Merkel backs reduced European Union tariffs to avert trade war

Schengen under threat as Austria hits back at Merkel's migrant deal

German leader warns US against "trade war"

German Chancellor Angela Merkel and Hungarian Prime Minister Viktor Orban shake hands after addressing the media in Berlin, Germany on July 5.

"If the talks with Greece and Italy fail, we will have to think again about measures", Seehofer said.

German officials are laying the groundwork for the deals they will also need to reach with neighboring countries to return migrants if the plan is to have any chance of working.

Kurz, an immigration hard-liner who governs in coalition with the far right and is close to Seehofer's CSU, said the two sides agreed Germany's plans at the border would not harm Austria and that they would instead work together on stemming illegal immigration.

Andrea Nahles, leader of the centre-left Social Democrats (SPD), and German Finance Minister Olaf Scholz, also an SPD member, stressed the agreement would not involve creation of any transit centres or unilateral action by Germany.

The agreement, aimed at settling a row that threatens to topple her three-month old government, has disconcerted some Social Democrats (SPD) who fear for the migrants' civil liberties.

Reuters reported that the United States ambassador to Germany, Richard Grenell, has repeatedly met with executives of German carmakers and major suppliers to discuss the issue.


He added that before any asylum-seekers are returned to Italy, "we want clear commitments on men, means and money to protect the external borders" of the EU.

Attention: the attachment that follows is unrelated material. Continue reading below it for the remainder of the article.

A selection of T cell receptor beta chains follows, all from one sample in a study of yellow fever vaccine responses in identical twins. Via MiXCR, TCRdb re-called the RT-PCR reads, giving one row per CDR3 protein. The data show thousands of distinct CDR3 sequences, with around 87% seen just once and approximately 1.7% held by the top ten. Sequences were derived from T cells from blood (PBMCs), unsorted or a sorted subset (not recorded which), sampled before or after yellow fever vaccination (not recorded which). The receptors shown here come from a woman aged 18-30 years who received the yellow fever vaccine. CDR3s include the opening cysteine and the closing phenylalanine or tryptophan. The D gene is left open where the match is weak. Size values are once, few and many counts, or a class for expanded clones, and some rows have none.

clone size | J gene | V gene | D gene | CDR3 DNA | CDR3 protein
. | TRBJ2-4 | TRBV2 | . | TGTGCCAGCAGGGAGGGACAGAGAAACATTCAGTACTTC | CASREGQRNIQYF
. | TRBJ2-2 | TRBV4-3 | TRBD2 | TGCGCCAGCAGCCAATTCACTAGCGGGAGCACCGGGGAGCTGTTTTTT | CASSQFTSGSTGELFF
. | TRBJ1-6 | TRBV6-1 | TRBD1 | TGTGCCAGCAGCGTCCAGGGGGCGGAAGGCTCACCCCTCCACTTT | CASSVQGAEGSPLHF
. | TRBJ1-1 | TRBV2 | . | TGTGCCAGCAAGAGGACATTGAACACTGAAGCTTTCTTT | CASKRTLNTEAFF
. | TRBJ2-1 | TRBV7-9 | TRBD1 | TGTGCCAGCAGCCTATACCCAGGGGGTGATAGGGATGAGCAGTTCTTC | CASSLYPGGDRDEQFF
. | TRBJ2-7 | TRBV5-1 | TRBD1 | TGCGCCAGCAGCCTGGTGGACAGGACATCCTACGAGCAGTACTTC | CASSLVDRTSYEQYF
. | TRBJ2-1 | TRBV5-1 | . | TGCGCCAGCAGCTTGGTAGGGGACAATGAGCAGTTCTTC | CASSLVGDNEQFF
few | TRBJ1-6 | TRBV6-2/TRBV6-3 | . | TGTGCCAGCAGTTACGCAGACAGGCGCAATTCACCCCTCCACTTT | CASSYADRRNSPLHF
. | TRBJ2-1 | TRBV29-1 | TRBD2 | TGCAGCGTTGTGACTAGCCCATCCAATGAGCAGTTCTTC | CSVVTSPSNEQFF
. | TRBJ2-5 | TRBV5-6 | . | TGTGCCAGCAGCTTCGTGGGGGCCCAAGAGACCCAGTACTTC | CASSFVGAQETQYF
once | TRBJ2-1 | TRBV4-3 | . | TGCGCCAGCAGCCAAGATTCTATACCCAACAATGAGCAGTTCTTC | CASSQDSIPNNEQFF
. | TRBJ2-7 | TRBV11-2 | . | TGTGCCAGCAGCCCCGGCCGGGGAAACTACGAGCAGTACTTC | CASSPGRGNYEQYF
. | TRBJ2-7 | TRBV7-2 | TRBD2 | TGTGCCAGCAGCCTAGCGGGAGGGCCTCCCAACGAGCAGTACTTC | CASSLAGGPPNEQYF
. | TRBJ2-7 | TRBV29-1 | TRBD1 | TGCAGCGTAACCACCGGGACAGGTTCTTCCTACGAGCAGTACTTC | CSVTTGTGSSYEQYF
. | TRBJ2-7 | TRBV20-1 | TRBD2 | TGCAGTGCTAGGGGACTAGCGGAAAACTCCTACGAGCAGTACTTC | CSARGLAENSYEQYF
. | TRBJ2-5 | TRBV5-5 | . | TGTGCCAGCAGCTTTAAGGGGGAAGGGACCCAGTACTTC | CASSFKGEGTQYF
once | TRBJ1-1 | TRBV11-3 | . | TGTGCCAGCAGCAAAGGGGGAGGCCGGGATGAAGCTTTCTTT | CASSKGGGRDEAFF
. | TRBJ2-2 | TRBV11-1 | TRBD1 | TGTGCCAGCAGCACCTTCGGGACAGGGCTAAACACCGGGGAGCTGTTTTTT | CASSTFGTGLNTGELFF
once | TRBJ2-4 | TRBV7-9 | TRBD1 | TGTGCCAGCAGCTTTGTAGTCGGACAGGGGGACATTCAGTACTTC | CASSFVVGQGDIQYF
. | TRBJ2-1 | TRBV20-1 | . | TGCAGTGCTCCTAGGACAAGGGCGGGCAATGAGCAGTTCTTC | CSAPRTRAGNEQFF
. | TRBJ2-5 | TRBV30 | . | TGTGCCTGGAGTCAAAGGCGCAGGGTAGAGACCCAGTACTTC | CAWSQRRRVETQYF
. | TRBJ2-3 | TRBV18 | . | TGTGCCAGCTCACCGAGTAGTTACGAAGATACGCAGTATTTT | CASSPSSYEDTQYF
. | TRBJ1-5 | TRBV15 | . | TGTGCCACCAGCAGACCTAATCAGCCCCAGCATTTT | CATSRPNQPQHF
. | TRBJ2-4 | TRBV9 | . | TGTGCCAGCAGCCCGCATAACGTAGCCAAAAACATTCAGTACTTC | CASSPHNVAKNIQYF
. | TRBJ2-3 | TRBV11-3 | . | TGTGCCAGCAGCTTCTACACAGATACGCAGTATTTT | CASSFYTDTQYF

The plan is in line with existing European Union rules, but countries on the bloc's outer borders such as Italy have said they're unwilling to take in all the migrants who arrive on their shores. Spiegel said she now appeared to recognise that European Union hardliners could no longer be ignored or stonewalled.

As the agreement was reached, a new poll conducted for broadcaster ARD showed growing public frustration over the migration debate.

Fifty-six percent of Germans felt too much focus was being put on migration, to the detriment of other issues.

Annual migrant arrivals have dropped sharply after peaking in 2015 at over 1 million people, many of them fleeing Syria's war and therefore entitled to asylum.

Seehofer said the meeting would happen in the run-up to a meeting of European interior ministers in the Austrian city of Innsbruck on Thursday and Friday of next week.

The Austrian government reacted furiously to a political deal by Angela Merkel's government to hold migrants at transit centres on its border with Germany, and said it was prepared to impose new controls on its own borders with Italy and Slovenia.

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